Having a pond on your property to swim in, fish, and relax by is a great enjoyment. Building a pond can be as simple as digging a hole in the ground or more complex when excavation equipment is involved. Think about how you are going to use this pond to help determine size and depth. To reduce the chance of creating a swamp or a pond that holds no water, we would like to share a check list with you.
- avoid areas prone to seasonal flooding
- avoid regulated wetland soils
- directing streams or drainage tiles into the pond may cause future problems with nutrient management
- Drive around your area and find out who build the better ponds that you find.
- If you can run equipment do it your self. A dozer and trackhoe /excavator is needed.
- Have a written agreement for the work. Few contractors will return to fix a leak.
- Have a plan for soil management. Avoid moving it twice or having soil slide back in the hole.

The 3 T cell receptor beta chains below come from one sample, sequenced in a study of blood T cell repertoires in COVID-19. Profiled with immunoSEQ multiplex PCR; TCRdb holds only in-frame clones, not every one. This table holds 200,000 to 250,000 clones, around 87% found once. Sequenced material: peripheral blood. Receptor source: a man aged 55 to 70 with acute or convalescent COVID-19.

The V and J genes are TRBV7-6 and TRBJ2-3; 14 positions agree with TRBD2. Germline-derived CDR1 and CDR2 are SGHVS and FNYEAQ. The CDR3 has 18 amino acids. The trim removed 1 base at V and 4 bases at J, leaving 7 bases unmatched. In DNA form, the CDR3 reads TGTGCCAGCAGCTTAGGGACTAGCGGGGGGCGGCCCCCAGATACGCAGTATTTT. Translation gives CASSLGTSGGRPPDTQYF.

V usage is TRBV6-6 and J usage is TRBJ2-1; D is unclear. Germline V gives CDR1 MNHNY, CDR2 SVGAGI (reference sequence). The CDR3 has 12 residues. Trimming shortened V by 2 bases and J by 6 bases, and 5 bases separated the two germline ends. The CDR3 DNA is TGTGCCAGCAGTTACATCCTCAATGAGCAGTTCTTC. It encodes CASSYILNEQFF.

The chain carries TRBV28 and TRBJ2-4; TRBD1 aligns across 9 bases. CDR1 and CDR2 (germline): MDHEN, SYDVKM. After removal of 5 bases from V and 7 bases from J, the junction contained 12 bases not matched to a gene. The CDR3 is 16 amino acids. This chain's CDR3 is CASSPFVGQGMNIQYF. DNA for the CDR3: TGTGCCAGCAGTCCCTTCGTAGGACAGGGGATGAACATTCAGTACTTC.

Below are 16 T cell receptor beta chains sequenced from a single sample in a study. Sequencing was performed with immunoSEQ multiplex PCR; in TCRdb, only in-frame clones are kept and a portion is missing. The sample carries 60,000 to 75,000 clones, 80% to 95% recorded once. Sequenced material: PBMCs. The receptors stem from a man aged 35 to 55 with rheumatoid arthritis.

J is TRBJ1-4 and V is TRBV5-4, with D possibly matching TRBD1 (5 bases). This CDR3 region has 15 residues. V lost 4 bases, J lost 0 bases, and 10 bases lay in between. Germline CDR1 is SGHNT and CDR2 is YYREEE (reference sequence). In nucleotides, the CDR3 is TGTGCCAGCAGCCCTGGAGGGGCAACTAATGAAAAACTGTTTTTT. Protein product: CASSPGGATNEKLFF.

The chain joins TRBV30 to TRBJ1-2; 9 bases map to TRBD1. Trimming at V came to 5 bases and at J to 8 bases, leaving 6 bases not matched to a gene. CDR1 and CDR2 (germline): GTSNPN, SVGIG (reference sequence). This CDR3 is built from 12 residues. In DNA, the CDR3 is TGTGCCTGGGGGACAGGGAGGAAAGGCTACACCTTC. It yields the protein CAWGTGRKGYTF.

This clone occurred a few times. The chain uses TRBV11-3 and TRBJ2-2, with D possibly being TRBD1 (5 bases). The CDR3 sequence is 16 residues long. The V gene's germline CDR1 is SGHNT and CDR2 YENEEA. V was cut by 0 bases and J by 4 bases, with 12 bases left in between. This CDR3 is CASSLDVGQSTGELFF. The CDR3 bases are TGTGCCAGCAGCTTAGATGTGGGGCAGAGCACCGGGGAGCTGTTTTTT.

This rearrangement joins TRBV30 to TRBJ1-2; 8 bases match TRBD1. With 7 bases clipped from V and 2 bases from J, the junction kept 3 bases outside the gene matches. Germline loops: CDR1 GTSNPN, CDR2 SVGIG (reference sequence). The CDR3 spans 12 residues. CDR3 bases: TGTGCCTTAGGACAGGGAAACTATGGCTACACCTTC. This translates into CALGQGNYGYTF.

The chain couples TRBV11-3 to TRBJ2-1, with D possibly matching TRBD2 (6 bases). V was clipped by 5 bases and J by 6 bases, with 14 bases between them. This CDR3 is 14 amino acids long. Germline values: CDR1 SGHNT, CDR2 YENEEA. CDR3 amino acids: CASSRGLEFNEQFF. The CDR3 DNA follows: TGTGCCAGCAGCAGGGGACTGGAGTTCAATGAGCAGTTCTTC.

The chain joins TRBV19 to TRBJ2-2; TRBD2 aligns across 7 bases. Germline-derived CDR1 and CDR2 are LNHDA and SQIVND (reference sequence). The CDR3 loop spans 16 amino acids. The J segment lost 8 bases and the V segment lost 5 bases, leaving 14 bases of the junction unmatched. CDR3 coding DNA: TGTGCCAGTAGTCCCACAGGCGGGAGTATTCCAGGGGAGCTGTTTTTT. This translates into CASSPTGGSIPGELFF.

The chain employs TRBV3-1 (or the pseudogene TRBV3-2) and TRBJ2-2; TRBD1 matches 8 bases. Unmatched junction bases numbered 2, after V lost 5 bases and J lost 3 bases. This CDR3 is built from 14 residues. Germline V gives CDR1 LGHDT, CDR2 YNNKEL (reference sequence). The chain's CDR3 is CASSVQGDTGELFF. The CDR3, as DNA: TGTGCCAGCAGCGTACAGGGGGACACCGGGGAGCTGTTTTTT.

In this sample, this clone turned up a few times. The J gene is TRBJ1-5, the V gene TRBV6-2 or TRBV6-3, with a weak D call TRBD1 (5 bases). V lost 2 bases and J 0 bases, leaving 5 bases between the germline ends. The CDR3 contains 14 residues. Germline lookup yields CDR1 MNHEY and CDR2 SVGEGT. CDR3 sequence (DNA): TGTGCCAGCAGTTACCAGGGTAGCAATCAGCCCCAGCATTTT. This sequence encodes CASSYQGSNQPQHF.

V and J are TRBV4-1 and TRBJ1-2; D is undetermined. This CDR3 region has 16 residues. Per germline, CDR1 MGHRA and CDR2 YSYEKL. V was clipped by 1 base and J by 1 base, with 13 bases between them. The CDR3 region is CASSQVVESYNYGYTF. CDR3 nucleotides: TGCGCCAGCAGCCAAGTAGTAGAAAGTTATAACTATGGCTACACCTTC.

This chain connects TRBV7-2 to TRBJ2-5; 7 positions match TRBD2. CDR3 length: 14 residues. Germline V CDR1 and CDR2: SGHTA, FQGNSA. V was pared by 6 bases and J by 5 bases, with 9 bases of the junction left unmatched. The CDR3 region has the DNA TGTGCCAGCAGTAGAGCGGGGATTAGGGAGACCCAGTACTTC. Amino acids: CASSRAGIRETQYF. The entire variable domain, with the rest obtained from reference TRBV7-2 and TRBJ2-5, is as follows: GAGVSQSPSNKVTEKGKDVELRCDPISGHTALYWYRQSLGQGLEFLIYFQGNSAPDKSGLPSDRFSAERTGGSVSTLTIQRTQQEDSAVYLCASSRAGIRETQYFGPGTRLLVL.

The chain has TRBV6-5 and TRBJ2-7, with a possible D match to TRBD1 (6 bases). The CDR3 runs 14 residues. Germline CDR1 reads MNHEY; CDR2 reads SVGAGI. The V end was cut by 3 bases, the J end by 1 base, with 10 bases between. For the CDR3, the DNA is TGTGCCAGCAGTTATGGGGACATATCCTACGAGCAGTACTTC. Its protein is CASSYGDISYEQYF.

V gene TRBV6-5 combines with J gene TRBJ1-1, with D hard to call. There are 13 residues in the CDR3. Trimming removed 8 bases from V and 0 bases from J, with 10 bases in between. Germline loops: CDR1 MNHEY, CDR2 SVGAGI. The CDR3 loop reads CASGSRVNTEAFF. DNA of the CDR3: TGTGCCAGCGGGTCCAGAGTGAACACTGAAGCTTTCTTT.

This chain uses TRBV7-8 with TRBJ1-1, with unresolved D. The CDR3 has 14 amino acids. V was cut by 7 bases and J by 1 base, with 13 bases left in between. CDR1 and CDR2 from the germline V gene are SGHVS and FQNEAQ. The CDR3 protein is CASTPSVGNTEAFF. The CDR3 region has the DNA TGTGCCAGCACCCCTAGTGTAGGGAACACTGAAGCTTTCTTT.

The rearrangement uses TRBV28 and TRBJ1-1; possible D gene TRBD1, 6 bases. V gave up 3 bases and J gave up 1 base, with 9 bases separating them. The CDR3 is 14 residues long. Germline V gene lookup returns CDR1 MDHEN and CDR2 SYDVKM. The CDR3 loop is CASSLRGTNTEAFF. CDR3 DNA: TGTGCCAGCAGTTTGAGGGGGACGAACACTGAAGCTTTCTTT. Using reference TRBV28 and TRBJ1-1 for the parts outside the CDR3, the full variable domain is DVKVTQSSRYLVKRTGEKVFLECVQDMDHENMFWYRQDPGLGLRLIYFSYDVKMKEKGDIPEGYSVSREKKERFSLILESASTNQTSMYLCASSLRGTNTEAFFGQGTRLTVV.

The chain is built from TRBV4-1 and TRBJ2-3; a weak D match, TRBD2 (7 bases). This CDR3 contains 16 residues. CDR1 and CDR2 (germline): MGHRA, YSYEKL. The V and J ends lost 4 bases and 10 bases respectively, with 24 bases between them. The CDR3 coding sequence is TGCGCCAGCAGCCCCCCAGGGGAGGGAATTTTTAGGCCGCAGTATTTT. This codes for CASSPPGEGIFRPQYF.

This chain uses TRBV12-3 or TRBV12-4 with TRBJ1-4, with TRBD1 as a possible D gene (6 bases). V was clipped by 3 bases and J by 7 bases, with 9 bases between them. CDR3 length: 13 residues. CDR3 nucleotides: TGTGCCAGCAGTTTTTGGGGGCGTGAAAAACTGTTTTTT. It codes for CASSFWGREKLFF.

- Pile the topsoil and cover it with seed or straw. Check with your zoning office to see if you can screen and sell the excess topsoil to recover your excavation cost.
- Dig a core trench under all dike walls to reduce water seepage.
- Remove all trees and roots within 40ft of dike walls to prevent seepage.
- Shallow water zones will probably support future cattail growth which can keep you busy removing them.
- Never use topsoil, shale, or large stone in the dike walls. Fixing a leak is expensive.
- Place anti-seep collars on all outflow or overflow pipes.
- If you must use a stream to fill the pond, build a fore bay to capture soil sediments and to act as a phytofilter.